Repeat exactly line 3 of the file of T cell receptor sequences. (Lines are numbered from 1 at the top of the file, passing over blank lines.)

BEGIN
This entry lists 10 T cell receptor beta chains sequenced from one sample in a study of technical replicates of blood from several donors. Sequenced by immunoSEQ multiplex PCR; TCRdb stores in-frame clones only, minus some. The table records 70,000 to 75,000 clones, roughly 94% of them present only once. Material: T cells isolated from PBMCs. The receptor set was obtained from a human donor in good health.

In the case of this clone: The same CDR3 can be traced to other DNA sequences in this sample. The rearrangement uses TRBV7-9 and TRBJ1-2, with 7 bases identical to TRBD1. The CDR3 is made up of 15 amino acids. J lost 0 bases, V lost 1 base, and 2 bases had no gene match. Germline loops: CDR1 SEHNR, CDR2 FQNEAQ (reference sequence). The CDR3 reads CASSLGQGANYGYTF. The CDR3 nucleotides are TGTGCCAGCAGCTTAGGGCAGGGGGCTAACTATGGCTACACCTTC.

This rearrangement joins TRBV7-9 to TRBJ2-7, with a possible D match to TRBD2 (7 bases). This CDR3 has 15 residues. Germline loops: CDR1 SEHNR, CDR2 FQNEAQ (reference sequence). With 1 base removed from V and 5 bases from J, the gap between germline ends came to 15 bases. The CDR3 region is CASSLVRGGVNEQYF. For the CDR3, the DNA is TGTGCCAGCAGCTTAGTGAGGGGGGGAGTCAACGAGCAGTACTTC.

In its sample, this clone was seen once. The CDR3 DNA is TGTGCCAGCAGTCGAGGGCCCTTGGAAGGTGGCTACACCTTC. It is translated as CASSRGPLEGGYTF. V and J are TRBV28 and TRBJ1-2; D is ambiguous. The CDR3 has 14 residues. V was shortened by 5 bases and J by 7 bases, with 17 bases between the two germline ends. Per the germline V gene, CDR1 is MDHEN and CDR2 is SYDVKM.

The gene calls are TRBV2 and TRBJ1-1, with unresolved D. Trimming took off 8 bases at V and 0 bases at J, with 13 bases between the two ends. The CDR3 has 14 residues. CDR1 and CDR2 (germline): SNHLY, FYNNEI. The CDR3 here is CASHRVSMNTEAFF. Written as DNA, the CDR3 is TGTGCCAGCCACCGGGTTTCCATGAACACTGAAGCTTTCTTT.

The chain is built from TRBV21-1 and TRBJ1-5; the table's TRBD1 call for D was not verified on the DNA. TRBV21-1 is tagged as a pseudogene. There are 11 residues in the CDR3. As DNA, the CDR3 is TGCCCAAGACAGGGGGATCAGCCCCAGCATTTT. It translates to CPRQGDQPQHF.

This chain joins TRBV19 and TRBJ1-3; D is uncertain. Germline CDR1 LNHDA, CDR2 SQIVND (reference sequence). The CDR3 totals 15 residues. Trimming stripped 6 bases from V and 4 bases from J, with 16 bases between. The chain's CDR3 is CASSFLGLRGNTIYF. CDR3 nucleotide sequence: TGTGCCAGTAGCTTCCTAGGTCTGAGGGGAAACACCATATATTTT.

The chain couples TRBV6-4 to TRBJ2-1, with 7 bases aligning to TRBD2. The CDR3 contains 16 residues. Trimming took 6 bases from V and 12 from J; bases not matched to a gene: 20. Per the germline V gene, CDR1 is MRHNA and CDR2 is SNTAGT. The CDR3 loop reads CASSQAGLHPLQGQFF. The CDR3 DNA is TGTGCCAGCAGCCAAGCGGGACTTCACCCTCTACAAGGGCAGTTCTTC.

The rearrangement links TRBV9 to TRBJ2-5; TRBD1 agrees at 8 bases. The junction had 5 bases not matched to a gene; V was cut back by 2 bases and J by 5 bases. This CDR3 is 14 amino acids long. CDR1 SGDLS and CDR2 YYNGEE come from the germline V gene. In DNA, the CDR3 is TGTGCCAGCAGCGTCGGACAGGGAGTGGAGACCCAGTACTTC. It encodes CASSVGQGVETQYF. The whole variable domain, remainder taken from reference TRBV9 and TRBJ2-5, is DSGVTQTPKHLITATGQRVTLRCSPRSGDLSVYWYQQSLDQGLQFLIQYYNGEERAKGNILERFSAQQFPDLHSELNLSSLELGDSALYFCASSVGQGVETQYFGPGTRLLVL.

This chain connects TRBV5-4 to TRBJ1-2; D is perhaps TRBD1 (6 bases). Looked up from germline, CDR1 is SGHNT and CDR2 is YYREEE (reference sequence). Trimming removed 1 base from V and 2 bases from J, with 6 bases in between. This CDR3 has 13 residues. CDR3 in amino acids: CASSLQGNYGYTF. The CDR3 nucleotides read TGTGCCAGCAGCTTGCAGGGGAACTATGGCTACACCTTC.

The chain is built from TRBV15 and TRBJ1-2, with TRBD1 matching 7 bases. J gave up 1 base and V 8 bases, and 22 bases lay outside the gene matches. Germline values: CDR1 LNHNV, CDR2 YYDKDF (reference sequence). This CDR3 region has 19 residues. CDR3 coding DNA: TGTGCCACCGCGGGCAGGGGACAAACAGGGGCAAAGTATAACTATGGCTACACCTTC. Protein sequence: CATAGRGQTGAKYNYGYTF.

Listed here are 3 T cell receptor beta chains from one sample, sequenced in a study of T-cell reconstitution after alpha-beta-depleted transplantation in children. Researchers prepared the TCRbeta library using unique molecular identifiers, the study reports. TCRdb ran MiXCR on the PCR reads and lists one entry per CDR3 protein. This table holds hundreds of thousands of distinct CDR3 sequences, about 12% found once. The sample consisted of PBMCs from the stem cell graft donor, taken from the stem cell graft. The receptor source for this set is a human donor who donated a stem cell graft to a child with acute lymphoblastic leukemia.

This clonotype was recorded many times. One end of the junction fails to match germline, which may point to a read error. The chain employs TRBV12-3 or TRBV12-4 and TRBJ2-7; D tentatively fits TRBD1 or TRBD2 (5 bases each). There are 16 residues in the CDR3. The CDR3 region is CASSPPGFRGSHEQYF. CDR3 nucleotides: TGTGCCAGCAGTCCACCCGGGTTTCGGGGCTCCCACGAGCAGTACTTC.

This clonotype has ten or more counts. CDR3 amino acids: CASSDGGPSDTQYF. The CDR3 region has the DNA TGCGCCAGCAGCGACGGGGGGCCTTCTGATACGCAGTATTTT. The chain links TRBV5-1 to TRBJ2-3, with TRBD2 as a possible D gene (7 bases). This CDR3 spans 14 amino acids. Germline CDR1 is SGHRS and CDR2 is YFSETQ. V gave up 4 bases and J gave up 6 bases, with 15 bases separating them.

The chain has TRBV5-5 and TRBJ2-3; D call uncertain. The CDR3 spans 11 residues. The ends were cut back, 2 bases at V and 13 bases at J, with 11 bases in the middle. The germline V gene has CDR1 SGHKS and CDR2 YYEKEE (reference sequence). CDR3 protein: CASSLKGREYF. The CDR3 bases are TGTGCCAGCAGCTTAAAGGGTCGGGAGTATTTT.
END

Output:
This rearrangement joins TRBV7-9 to TRBJ2-7, with a possible D match to TRBD2 (7 bases). This CDR3 has 15 residues. Germline loops: CDR1 SEHNR, CDR2 FQNEAQ (reference sequence). With 1 base removed from V and 5 bases from J, the gap between germline ends came to 15 bases. The CDR3 region is CASSLVRGGVNEQYF. For the CDR3, the DNA is TGTGCCAGCAGCTTAGTGAGGGGGGGAGTCAACGAGCAGTACTTC.